Former Tour de France winner Riis admits doping
Dane Bjarne Riis on Friday became the first rider to admit having used performance-enhancing drugs while winning the Tour de France.
Riis, who won the race in 1996, said he used drugs between 1993 and 1998.
“I have taken doping, I have taken EPO,” Riis told a news conference. “I purchased it myself and I took it myself. It was a part of everyday life as a rider.”
Previously, Riis had denied using the blood-boosting substance erythropoietin (EPO).
“I’m proud of my results even though they were not completely honest,” he said.
“I’m coming out today to secure the right future for the sport.”
He went on to allege that former Telekom boss Walter Godefroot turned a blind eye to the drug use in the team.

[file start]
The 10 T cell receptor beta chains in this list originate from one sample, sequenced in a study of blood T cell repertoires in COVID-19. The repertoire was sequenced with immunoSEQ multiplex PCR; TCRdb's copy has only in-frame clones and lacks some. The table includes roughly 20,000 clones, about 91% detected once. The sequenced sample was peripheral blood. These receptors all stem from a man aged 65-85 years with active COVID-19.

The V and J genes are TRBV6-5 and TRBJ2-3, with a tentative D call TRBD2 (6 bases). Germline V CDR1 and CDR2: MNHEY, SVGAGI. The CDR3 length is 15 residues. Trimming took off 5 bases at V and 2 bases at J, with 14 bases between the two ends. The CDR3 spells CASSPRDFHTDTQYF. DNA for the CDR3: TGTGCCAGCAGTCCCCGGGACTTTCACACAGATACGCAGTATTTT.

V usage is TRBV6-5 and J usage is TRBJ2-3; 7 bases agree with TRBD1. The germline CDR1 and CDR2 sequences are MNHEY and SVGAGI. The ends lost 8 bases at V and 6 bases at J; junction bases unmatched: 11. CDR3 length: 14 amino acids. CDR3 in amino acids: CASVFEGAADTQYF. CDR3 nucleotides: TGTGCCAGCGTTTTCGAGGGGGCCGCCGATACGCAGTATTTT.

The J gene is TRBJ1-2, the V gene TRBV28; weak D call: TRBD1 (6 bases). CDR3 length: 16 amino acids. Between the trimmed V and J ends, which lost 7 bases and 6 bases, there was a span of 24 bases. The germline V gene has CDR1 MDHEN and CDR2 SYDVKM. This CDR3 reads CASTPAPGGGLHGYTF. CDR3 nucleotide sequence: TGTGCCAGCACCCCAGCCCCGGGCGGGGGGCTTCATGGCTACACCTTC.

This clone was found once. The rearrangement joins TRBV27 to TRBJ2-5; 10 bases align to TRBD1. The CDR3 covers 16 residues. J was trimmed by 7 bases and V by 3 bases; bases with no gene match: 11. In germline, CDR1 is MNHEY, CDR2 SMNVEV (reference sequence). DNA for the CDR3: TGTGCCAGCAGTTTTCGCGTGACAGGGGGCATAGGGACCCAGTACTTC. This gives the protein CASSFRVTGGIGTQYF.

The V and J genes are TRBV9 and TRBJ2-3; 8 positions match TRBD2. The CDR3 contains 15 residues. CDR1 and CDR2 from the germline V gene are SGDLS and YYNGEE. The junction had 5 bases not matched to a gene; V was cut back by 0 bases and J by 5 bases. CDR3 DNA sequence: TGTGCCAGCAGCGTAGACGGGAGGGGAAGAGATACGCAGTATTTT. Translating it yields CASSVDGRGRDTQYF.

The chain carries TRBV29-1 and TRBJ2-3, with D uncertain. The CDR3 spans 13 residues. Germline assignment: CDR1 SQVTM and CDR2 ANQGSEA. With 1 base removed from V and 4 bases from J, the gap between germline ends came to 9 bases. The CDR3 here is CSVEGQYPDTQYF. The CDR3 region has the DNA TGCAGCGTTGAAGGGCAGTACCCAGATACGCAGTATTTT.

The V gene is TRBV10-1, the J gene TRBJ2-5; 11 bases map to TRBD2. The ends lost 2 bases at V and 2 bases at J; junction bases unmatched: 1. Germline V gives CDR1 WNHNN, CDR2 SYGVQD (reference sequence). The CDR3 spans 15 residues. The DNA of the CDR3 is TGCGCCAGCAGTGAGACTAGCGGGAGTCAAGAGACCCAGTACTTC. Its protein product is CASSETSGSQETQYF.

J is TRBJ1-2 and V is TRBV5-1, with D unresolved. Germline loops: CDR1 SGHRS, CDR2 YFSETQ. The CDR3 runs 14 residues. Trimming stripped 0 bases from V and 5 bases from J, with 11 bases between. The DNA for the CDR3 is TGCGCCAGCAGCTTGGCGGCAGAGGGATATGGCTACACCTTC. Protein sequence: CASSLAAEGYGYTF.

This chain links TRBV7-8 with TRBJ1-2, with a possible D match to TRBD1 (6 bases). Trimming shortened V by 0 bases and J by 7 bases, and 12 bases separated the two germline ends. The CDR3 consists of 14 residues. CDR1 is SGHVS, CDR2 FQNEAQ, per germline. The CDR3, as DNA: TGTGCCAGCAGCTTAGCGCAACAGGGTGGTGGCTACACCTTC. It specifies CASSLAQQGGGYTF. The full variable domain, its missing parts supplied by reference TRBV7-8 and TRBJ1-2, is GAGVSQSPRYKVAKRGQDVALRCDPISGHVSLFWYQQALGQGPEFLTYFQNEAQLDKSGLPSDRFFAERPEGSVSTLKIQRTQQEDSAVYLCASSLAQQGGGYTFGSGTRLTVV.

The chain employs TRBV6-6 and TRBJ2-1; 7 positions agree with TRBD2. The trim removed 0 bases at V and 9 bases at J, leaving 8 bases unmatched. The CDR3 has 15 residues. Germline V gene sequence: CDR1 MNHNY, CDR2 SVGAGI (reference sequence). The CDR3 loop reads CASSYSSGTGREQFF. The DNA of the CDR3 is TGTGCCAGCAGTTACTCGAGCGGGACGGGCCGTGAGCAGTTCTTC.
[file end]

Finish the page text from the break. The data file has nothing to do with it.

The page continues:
Riis is now the sporting director of cycling team CSC, which last year parted ways with Giro d’Italia winner Ivan Basso when Basso was implicated in a Spanish police probe into blood doping by a group of doctors in Madrid.
Basso has always denied any links with the doctors.
Germans Erik Zabel and Rolf Aldag, who rode for Telekom when team leaders Riis and German Jan Ullrich won the Tour de France in 1996 and 1997, respectively, admitted on Thursday to using EPO in the mid-1990s. No test for EPO existed until 2000. Ullrich retired from racing last month and has previously denied using illegal substances.
Last year’s Tour de France winner, Floyd Landis, is battling the United States Anti-Doping Agency in court in an attempt to keep his title after his urine tests proved positive for a synthetic form of the male hormone testosterone.
Tour de France director Christian Prudhomme was not reachable by telephone to discuss Riis’s admission.
UCI media officer Enrico Carpani told Reuters the sport’s governing body would issue a statement “later on Friday.”—Reuters